3. Get your dog some traction to cope with arthritis
Like arthritic people, pups with arthritis can have a difficult time getting their footing on slippery surfaces. You may notice that your dog struggles to walk or get up after lying down, especially on hardwood floors, tile, and other smooth areas. Placing carpeting or grip mats over smooth flooring in high-traffic areas of the house can help your dog maintain some mobility and independence. Some dogs also benefit from wearing boots or nail coverings with a rubber grip so that their feet are less likely to slide out from underneath them. In severe cases, using a towel or sling to support your dog’s body will help prevent a fall as he traverses more difficult areas.
4. Get plenty of low-impact exercise with your dog
There’s no NHS for pets. Veterinary care can be eye-wateringly expensive and most pets will need treatment for an illness or injury at some point in their life. It’s difficult to think about your animals being hurt or unwell, but you need to ask yourself: what would you do if you were faced with a vet bill for hundreds or thousands of pounds?
Many dogs with arthritis feel stiff and sore when they first get up in the morning, but often their mobility improves as they get up and move. Low-impact exercises such as walking and swimming can not only help your dog loosen up, but can also improve blood flow to the joints and strengthen the muscles that support the joints. Exercise is also an important factor in maintaining a healthy body weight for your dog. Dogs that are overweight or obese are especially prone to arthritis and may experience increased pain from the extra stress on their damaged joints. If your dog is overweight, a good diet and exercise regimen under your veterinarian’s guidance may help him lose weight and regain mobility.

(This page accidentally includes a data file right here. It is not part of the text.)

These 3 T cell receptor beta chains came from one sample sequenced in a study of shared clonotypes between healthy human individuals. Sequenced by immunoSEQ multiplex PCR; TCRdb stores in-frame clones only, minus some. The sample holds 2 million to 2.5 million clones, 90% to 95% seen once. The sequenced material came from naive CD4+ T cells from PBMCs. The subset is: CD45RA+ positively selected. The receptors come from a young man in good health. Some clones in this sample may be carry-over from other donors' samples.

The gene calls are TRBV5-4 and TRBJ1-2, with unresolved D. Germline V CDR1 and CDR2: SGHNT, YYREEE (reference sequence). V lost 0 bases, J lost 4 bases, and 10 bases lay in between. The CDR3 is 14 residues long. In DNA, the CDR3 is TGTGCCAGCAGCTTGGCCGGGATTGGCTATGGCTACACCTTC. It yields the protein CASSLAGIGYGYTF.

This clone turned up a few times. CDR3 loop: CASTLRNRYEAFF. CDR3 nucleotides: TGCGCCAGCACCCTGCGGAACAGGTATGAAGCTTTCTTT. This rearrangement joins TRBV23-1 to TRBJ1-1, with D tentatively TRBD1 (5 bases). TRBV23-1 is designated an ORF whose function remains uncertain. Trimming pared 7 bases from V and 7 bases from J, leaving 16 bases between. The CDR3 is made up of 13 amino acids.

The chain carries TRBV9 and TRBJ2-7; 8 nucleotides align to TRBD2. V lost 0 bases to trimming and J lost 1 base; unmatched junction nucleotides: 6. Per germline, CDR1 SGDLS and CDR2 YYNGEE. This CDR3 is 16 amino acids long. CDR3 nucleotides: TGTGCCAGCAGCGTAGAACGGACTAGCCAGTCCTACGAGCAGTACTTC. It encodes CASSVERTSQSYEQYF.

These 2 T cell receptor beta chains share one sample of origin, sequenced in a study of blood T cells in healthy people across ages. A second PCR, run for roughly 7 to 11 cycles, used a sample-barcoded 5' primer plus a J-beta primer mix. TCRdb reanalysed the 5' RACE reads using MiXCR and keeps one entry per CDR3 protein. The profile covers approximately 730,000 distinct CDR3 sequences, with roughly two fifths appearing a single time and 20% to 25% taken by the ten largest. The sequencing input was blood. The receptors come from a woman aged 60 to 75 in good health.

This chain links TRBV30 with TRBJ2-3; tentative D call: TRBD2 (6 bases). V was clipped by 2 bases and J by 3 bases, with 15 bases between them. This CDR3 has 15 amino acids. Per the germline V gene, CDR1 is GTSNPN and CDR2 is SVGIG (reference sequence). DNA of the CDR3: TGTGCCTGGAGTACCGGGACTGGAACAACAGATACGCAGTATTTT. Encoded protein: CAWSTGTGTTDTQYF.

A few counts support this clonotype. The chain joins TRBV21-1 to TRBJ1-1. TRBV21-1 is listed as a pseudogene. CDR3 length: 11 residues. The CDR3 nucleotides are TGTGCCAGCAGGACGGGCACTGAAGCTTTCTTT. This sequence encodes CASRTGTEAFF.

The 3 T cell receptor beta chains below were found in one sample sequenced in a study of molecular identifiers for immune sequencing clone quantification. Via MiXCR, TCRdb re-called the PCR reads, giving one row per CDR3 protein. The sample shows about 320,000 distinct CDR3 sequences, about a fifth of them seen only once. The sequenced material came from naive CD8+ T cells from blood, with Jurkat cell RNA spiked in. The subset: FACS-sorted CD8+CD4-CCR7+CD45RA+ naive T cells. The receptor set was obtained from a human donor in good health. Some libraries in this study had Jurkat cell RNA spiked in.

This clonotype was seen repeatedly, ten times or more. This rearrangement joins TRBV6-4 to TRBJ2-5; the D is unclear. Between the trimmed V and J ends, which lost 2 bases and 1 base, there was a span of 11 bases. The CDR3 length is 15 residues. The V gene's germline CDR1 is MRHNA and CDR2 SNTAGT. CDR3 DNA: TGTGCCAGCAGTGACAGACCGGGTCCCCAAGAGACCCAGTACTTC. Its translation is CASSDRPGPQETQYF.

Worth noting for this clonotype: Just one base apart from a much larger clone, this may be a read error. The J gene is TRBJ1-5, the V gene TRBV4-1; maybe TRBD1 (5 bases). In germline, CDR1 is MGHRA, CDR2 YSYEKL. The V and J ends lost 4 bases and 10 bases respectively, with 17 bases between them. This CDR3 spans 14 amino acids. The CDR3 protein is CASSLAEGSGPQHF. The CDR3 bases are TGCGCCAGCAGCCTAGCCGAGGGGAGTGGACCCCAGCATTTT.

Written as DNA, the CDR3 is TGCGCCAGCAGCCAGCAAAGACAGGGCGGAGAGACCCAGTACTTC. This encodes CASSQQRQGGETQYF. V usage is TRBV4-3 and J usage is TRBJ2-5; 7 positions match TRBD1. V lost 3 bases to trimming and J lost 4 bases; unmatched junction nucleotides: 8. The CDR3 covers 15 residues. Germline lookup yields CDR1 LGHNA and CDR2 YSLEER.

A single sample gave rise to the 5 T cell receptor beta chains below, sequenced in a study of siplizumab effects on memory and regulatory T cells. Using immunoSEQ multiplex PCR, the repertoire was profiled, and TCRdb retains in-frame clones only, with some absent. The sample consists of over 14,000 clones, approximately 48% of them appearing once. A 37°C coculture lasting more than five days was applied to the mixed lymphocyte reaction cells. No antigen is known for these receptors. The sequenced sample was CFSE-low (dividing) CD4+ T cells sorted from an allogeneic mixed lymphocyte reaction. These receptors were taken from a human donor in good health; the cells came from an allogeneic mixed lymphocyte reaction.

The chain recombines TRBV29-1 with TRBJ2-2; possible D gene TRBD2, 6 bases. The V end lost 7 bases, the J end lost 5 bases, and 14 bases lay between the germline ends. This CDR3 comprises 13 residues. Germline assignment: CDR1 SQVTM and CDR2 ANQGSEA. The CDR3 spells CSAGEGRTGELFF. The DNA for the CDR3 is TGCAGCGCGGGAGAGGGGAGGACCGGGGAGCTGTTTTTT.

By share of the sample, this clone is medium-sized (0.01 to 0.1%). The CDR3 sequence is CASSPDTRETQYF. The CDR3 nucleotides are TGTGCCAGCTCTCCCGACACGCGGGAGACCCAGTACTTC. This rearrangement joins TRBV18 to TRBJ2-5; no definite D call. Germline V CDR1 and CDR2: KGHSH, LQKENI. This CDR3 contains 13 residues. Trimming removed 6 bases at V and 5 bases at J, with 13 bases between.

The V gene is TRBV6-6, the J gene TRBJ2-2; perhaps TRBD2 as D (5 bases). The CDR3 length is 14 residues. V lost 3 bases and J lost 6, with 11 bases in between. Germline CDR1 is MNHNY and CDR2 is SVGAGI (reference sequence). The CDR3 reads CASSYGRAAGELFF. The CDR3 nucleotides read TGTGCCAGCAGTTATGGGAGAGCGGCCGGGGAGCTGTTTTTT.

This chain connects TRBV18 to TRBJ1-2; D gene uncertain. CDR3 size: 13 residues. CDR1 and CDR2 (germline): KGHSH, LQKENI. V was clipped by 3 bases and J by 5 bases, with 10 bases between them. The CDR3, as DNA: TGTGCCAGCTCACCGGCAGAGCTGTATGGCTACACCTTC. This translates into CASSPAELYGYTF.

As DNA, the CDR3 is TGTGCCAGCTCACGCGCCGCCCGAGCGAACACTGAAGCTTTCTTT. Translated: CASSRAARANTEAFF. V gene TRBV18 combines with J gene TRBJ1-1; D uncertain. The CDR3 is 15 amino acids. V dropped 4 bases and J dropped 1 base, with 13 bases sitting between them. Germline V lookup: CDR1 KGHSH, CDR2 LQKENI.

5. Consider alternative therapies to cope with arthritis in dogs
In addition to traditional therapies such as pain control and joint supplements, many dogs with arthritis have benefited from the use of alternative therapies. Alternative therapies used for arthritis in dogs may include modalities such as acupuncture, chiropractic, physical therapy, medical massage and stem cell therapy. These treatments have limited research to support their benefits, but in most cases, they are unlikely to cause harm and may provide additional relief when used in conjunction with traditional management methods. If you are interested in trying alternative therapies for arthritis in dogs, ask your veterinarian for recommendations or consult a rehabilitation veterinarian in your area.